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If you stranded a gaggle of trip-hop musicians in an enchanted forest and told them they couldn’t leave until they finished an album, the end result might play a bit like RAMZi’s hyphea. At once earthy and electronic, Phoebé Guillemot’s fifth LP flows between broken-beat grooves and jazzy ambience. The dense record first came to life as the score for a Frederic Lavoie documentary about fungi, and was recorded while grappling with pandemic restrictions. The album teems with psychedelic vigor—taking in hyphea in its entirety is like watching morning turn to dusk in the blink of an eye.


Ouri’s output tends to blend chic pop melodies with inventive club rhythms. Her 2017 full-length debut, Superficial, was released by the Bonsound subsidiary Make It Rain Records. Across eight tracks, effects-smudged singing hovers in a haze of lush synths. From front to back the record weaves a futuristic tapestry of intriguing beats and gorgeous textures. This formula clearly set ouri up for success: She’s gone on to work with the likes of SUCHI, Seb Wildwood, and TOKiMONSTA.


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Francis Latreille (aka Priori) hovers around the oblique side of the dance scene. In addition to running the stellar label NAFF, alongside Adam Feingold (aka Ex-Terrestrial), Latreille has released fogged-out club records with artists like Dust-e-1 and Ludwig A.F. in Healion and Chestnut People, respectively. Latrielle’s recent EP as Priori, Pareidolia, is driven by crisp drum machines and menacing bass wubs—the type of arachnid techno that one might Shazam after it pops up in a HÖR livestream. The four tracks here toe the line between early dubstep and trance, presenting an intense, inky exercise in boundary-averse club music. For DJs looking to one-up the local competition with some off-kilter bangers, Pareidolia is an essential addition to the USB.

The Ancient Truth

Effortlessly shifting between downtempo, jungle, ambient, and techno, Maara-Louisa Dunbar (aka Maara’s) catalog contains a range of sounds perfectly suited to the highs and lows of a night out. Whether she’s deploying intricate breakbeats, airy soundscapes, or prog-house bangers, her work is united by taut sequencing and sensual use of the human voice.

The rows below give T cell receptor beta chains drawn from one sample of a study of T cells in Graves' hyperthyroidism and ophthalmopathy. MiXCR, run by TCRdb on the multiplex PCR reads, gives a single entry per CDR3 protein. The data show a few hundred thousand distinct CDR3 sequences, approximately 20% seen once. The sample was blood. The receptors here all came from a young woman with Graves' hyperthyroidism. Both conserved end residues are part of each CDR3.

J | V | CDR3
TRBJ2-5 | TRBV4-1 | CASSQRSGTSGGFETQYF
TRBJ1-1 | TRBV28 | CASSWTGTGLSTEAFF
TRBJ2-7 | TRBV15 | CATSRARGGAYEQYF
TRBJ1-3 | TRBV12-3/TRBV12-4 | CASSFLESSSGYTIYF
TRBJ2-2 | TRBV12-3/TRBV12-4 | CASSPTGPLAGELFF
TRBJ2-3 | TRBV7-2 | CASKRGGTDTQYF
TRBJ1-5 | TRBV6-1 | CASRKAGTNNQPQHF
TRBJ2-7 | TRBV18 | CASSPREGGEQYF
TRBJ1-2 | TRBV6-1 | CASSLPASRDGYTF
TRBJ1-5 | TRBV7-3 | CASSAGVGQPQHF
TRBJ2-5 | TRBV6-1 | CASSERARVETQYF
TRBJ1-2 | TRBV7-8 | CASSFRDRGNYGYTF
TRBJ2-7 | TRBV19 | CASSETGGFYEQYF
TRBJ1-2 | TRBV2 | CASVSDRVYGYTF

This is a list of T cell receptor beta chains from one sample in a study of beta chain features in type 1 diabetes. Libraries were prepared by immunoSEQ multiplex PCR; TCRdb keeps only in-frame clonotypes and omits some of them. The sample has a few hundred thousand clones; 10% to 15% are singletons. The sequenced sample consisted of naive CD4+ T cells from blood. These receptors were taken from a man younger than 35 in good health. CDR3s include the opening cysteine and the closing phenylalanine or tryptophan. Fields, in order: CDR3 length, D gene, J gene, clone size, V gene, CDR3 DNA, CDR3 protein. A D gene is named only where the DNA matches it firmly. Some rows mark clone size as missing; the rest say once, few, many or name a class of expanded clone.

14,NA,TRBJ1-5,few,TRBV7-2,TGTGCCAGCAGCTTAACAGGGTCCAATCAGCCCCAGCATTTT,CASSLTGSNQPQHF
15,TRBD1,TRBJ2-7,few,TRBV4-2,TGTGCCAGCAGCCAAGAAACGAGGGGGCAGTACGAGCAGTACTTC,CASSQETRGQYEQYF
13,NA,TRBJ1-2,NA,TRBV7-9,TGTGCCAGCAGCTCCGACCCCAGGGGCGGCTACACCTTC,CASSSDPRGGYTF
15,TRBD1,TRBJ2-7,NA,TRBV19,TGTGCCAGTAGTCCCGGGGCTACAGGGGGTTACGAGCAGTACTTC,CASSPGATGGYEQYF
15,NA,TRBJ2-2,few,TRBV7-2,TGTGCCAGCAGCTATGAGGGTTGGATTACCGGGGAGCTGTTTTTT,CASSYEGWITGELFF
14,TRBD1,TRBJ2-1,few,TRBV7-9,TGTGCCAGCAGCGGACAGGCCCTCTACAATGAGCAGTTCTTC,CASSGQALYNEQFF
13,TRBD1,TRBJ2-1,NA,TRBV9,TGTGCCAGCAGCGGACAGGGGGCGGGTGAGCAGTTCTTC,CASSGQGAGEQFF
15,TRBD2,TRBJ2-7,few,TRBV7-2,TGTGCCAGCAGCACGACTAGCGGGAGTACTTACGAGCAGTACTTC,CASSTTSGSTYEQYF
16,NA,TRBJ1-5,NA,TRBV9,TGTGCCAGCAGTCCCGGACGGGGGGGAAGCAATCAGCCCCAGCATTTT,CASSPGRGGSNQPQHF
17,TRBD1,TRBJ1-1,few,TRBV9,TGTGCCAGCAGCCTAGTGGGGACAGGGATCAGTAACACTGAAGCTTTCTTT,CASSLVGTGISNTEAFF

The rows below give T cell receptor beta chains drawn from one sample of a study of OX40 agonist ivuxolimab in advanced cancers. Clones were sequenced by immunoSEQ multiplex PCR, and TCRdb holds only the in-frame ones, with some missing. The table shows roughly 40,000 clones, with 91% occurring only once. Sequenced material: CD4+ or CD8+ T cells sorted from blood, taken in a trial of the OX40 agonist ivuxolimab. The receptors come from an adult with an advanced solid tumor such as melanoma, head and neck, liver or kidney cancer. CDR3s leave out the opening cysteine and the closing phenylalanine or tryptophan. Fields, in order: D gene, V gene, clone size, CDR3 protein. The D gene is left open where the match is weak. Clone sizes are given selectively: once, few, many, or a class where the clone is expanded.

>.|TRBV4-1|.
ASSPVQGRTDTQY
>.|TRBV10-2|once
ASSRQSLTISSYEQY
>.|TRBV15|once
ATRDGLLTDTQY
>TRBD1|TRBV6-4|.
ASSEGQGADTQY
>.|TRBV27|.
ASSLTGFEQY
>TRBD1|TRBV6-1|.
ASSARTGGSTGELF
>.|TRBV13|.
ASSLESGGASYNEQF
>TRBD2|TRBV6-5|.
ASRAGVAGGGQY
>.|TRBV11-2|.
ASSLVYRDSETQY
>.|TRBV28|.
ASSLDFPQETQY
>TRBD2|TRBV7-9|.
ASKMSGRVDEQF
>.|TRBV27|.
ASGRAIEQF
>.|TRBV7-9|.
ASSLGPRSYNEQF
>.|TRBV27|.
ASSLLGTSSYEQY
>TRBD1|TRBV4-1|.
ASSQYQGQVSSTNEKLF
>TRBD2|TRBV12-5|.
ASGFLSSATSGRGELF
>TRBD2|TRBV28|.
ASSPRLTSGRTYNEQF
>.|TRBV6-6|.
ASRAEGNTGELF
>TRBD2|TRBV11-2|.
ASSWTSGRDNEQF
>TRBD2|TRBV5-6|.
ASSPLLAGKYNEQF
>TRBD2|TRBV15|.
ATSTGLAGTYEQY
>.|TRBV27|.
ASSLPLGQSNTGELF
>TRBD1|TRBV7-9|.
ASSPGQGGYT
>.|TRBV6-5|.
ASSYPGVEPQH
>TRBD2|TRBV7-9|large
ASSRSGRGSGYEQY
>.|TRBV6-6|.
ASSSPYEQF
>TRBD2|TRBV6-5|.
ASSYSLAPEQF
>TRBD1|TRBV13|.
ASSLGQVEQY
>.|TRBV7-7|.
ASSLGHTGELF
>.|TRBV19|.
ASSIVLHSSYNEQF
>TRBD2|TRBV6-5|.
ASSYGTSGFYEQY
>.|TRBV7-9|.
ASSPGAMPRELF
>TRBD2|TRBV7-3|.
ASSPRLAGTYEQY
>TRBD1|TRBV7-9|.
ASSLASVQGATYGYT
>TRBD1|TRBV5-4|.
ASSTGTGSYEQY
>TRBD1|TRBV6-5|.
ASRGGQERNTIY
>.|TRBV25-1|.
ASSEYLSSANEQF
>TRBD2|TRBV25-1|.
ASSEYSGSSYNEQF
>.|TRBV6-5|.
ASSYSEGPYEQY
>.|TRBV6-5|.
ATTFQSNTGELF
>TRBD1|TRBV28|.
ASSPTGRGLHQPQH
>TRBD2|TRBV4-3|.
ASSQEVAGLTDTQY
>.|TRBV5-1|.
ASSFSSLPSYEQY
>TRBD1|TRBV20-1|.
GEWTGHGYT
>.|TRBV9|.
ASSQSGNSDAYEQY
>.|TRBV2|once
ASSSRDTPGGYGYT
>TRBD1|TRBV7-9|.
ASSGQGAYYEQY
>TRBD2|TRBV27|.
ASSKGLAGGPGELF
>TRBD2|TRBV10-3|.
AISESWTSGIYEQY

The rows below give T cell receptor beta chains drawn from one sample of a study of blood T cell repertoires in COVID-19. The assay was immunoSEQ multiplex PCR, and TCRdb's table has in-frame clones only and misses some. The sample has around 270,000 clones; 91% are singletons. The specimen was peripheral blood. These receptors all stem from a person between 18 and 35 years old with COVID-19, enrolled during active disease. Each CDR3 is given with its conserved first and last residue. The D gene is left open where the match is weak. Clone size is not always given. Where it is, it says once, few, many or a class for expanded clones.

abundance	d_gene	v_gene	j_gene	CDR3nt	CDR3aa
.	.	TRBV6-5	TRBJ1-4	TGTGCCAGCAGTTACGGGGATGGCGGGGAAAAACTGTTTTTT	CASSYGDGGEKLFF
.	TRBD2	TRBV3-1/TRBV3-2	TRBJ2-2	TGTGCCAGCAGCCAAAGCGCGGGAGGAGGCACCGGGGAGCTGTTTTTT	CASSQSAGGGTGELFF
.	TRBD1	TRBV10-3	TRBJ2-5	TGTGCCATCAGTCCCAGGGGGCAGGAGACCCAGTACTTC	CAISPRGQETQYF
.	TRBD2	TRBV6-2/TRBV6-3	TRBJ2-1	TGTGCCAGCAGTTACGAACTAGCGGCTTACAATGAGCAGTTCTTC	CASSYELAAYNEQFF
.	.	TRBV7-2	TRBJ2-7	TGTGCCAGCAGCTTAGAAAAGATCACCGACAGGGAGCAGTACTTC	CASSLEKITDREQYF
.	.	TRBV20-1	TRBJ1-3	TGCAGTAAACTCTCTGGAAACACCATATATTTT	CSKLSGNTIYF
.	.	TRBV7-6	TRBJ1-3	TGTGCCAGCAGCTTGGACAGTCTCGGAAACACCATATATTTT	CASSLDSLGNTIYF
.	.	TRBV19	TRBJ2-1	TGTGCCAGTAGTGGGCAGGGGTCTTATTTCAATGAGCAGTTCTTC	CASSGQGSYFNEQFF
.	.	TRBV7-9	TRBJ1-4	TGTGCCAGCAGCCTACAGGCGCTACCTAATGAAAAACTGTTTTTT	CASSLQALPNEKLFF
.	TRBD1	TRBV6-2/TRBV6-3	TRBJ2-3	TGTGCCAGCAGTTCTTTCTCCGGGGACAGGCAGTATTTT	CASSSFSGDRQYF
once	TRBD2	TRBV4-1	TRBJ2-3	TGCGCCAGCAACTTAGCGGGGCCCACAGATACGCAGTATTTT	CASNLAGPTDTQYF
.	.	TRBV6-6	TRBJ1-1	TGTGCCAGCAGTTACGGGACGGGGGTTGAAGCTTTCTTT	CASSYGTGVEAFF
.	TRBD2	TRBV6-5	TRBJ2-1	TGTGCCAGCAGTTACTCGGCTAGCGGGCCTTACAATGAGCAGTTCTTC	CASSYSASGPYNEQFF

Dunbar got her start releasing music on NAFF, which quickly led to global tour dates and Boiler Room sessions. Her first full-length, The Ancient Truth, arrived this year via Berlin-based label Step Ball Chain. It highlights her knack for cohesiveness in the face of variation. Across its 12 tracks, waterfalling melodies roll in and out of dubby echoes and vast splashes of synth. Some tracks (“Yearning,” “Surrender,” “Awaken, Plum Plum”) are heartbreakingly pretty. On others—like “Just Give Me Time” and “Oh I Remember…”—the composition style is more restless, even hectic. The Ancient Truth plays like the score to a rave thrown in the heart of a black hole.

Martyn Bootyspoon
Silk Eternity

Martyn Bootyspoon is, by a mile, the most “hype” artist on this list, but his knack for propulsive, turnt-up songwriting can’t detract from the creativity at the heart of his music. On 2018’s Silk Eternity, Bootyspoon puts a salacious spin on electro. These five tracks are driven by dense, crunchy grooves, laser-like synths, and simple, mischievous lyrics (i.e. “let’s go through your browser history” or “spread that kat”). It might be too sleazy to take seriously if Bootyspoon’s execution weren’t so suave.

Jacques Greene

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It wouldn’t be a roundup of Montréal electronic artists without Philippe Aubin-Dionne—aka Jacques Greene. Since the early ‘10s, the producer and DJ has honed a distinctly wistful sound that could make even the most gung-ho partier tear up. Dionne’s 2021 release, ANTH01, is a collection of tracks from his first 10 years as Jacques Greene, and includes his timeless breakout track “Another Girl.” Over the course of 70 minutes, bleary vocal samples and sunburned synths rest atop gigantic drum machines. The ethereal breakdowns here are as captivating as the banging drops, highlighting Dionne’s command over fluctuating dynamics and bittersweet melodies. Collaborations with Koreless and How to Dress Well only solidify Jacques Greene’s place at the intersection of festival-friendly catharsis and mesmerizing glitchiness. 


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Though he currently operates out of Los Angeles, Mike Silver spent the majority of his early career as CFCF based in Montréal. (The inventive work he did in Canada seems to have had a strong impact on many of the releases on this list.) Silver’s 2021 record, memoryland, is wonderfully imaginative and unpredictable. Pulling from unlikely inspirations—Sonic Youth, Smashing Pumpkins, films like Morvern Callar (2002)—the record puts a neon-drenched spin on the angsty tropes of ‘90s alternative. (This 2021 CFCF remix of the Baltra track “Will You Be” mines a similar vein.) The homage to youth is as gripping as it is endearing. Underground parties and punk shows have always shared a penchant for scrappiness. Memoryland draws a cheeky and extremely enjoyable throughline between these two free-spirited movements.